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Benefit levels

Children of austerity

13 April 2017
Thanks to the UNICEF Office for Research a book has been published today tracing what happened to children in rich countries following the financial crisis.

Health & Sport Committee Debate: Inquiry into the Preventative Health Agenda

12 April 2017

Eight things you should know about the benefit cap

03 April 2017
‘Fairness’ was the word Lord Freud used to justify the lowering of the benefit cap. But there is no fairness to be found in a policy that ignores assessed need, mostly affects people who can’t work to increase their income, and hits households with children in 93 per cent of cases.

Is rising child poverty a price worth paying to protect our children?

16 March 2017
Today’s awful figures tells us several things. Child poverty is high. It’s rising – it’s jumped to 4 million. Two thirds of poor children come from working families. But perhaps the main lesson to take away is that we need to call time on the unfathomable Whitehall orthodoxy, driven by George Osborne but still in place under Theresa May, that rising child poverty is a price worth paying to protect our children.

Broken promises: What has happened to support for low-income working families under universal credit

01 March 2017
Today’s Guardian covered new analysis by CPAG and IPPR on the impact of cuts to universal credit. This analysis shows that universal credit cuts will hit families with children hardest, and will be poverty-producing to the tune of around a million children (comparing universal credit as originally designed with its current form).

A ‘tax’ on work?

11 November 2016
Universal Credit, the new benefit for families on low incomes, was claimed to have huge potential to reduce child poverty, incentivise work and make life easier for struggling families. But this isn’t how it is turning out.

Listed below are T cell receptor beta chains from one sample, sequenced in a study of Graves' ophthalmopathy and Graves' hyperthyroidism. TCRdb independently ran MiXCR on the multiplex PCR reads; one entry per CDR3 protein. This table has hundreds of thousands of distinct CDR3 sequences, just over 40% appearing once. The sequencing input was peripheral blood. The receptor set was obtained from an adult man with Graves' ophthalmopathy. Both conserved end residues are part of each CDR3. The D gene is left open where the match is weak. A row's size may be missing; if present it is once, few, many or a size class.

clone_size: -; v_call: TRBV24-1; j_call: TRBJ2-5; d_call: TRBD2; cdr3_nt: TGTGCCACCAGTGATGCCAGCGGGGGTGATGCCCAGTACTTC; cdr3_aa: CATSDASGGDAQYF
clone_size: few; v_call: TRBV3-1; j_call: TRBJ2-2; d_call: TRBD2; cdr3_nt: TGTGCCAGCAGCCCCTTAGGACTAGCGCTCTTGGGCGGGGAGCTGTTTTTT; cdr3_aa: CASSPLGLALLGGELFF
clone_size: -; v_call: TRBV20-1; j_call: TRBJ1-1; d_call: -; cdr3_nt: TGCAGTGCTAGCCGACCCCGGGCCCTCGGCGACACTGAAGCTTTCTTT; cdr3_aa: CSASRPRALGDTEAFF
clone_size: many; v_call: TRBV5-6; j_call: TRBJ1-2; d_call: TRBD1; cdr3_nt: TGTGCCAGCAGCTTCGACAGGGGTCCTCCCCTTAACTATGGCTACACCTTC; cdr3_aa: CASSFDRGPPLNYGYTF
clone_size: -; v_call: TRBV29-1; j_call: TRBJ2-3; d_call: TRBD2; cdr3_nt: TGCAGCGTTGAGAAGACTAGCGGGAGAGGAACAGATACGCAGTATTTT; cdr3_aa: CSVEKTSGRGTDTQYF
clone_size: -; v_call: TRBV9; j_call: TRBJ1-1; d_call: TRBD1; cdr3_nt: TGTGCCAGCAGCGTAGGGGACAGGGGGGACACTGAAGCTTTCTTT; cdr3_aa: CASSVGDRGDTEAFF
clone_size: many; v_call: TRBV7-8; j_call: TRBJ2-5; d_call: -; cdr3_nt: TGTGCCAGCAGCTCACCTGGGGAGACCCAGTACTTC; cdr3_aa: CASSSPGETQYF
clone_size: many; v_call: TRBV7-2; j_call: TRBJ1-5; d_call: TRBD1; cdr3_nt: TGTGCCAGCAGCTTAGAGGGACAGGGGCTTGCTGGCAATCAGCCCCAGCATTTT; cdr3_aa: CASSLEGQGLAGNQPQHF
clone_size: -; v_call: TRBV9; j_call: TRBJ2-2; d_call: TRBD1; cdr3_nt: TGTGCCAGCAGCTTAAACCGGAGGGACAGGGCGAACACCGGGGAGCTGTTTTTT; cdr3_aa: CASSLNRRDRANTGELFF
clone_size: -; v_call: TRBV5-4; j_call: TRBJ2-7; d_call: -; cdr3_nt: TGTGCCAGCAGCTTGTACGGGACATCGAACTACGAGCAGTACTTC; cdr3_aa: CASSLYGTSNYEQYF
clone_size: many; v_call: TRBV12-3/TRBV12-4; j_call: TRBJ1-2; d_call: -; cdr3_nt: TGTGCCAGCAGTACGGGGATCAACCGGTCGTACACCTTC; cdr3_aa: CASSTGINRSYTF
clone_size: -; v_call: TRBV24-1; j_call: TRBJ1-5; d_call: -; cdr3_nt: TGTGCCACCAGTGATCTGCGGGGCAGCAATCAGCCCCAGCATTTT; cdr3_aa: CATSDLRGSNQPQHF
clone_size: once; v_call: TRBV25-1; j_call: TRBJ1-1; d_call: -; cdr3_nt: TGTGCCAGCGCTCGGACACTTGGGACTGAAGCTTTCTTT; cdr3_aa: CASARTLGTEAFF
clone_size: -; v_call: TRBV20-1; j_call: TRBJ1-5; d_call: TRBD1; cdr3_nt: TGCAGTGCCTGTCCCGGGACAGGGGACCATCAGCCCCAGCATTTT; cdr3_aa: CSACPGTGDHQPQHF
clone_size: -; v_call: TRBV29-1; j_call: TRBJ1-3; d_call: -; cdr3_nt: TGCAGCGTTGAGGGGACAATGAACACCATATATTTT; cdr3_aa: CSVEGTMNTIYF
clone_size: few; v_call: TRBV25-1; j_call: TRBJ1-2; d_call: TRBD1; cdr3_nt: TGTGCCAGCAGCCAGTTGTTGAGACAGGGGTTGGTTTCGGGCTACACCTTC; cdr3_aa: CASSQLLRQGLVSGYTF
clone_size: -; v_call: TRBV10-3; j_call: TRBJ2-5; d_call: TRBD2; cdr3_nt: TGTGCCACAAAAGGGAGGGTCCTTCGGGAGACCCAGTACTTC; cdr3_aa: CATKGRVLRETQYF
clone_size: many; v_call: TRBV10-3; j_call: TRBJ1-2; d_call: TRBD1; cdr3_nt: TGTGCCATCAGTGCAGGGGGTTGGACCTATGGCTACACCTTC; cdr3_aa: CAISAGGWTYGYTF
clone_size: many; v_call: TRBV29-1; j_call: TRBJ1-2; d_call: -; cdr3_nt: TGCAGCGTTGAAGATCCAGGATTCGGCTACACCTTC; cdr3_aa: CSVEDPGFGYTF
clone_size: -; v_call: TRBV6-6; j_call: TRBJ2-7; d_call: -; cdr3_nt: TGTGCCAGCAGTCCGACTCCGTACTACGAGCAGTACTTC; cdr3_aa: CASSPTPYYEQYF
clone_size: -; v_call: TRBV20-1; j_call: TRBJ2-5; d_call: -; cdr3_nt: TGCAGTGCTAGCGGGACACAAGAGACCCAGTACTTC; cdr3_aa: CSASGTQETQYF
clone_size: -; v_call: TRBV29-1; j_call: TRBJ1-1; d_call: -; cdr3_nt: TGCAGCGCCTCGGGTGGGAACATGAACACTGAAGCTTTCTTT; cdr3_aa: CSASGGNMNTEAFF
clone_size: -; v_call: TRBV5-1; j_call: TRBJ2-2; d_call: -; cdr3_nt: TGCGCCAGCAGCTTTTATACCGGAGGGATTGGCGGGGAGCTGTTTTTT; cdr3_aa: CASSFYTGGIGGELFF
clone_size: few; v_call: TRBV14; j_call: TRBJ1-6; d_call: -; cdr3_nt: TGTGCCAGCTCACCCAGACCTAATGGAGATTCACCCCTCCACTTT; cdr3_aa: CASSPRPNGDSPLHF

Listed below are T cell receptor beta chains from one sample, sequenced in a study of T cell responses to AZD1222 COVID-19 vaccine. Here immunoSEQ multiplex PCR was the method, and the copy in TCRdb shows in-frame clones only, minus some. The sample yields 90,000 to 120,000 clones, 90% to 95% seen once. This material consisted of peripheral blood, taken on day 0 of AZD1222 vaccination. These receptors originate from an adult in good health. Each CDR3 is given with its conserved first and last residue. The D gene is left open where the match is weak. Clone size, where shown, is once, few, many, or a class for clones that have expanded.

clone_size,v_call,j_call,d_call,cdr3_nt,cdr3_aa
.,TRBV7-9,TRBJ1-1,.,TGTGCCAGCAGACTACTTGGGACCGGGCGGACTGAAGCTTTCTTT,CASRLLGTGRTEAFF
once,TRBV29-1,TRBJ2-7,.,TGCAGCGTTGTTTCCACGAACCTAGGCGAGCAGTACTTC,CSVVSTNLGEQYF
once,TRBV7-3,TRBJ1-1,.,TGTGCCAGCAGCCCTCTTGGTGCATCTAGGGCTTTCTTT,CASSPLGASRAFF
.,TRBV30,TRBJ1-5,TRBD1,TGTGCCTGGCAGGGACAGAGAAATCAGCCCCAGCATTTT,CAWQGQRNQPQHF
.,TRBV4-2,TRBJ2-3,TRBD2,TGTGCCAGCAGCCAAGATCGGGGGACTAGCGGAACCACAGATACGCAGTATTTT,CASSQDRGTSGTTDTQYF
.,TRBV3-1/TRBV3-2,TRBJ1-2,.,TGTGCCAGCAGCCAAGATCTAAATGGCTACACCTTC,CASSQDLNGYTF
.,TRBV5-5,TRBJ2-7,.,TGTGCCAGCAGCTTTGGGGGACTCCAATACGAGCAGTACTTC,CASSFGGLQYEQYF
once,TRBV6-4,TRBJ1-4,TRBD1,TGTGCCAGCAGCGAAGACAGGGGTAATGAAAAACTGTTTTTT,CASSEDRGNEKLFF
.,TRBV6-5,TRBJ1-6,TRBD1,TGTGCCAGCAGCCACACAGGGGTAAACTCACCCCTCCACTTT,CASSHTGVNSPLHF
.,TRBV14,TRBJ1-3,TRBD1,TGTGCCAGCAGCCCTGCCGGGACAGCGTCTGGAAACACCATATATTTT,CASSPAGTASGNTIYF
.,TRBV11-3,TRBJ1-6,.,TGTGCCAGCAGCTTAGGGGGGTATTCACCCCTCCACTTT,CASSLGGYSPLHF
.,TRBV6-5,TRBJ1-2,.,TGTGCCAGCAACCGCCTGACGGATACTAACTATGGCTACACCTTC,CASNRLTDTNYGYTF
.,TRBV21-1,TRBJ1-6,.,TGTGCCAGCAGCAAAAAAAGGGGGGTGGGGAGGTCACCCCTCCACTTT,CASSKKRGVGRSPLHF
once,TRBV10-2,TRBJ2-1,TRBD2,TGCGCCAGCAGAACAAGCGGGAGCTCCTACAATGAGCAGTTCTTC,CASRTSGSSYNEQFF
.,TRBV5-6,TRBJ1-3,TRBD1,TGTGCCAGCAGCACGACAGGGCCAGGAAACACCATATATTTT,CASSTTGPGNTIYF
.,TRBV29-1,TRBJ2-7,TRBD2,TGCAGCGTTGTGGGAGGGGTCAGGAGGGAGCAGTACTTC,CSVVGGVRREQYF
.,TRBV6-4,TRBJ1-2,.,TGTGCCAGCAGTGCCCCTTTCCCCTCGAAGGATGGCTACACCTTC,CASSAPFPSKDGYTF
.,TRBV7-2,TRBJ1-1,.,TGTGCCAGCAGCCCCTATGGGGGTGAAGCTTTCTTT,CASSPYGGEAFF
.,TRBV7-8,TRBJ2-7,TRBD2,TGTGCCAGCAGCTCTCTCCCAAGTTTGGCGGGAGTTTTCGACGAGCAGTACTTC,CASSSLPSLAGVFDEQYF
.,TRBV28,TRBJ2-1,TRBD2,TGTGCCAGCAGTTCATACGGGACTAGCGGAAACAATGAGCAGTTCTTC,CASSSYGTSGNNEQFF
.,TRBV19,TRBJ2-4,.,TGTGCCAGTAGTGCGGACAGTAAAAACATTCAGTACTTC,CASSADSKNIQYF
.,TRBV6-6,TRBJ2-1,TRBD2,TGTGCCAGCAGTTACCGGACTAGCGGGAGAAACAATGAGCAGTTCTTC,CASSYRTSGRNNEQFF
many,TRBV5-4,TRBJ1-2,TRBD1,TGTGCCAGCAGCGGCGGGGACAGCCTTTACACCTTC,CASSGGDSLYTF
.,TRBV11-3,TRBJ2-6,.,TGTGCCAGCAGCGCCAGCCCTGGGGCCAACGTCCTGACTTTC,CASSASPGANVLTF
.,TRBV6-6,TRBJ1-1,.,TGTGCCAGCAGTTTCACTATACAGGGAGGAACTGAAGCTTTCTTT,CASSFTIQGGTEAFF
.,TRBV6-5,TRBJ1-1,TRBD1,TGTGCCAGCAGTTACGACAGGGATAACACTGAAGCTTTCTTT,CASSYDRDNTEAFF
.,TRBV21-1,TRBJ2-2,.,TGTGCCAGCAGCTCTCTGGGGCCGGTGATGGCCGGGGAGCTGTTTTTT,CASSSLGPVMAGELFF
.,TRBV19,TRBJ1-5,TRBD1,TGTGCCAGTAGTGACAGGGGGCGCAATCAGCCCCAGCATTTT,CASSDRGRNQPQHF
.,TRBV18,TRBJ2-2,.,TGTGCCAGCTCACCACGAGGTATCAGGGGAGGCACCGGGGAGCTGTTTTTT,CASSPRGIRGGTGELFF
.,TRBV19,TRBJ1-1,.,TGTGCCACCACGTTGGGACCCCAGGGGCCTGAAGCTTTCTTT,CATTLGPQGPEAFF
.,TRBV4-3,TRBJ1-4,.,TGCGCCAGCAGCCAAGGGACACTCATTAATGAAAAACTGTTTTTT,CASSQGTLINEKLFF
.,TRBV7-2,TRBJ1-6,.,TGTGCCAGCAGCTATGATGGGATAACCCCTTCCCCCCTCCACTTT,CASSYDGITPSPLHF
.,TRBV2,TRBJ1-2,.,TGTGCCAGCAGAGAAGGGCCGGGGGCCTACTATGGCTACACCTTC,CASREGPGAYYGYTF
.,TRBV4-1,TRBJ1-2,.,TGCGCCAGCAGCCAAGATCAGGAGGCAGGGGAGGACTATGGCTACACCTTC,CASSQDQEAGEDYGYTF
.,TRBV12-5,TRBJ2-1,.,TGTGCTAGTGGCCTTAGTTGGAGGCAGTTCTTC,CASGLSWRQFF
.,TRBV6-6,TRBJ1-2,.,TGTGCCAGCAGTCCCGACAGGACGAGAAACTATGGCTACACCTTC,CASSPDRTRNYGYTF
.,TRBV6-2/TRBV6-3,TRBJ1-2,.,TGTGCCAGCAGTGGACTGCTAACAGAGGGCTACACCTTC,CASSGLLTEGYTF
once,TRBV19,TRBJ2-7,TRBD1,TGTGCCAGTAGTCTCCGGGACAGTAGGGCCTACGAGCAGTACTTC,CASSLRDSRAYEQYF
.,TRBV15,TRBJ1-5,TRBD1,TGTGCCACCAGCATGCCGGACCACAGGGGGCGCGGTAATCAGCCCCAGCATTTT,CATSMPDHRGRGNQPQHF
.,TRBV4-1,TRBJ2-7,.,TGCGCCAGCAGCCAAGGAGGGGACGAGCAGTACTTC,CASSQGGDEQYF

Widening the net and twisting the knife: the benefit cap gets worse

07 November 2016
Today sees the benefit cap – the limit on total benefits which households can receive if no-one works at least 16 hours a week – fall from £26,000 a year to £20,000, or £23,000 in London.

Parents on minimum wage cannot meet basic family costs

22 September 2016
Parents working on the ‘national living wage’ still can’t earn enough to provide an acceptable minimum living standard for their children despite flat (and now falling) inflation and a drop in core household costs like food and energy – even if they both work full-time, warns a new report.

Cost of a child 2016

22 September 2016
Our annual cost of a child research finds that two parents working full-time on the minimum wage are still £50 a week short of what they need to raise their children at a minimum standard of living.

Still too poor to pay: three years of localised council tax support in London

01 September 2016
Read the latest report from CPAG and Z2K in a series that examines how London council tax support schemes have changed in the last three years and analyses the impact these changes have had on claimants.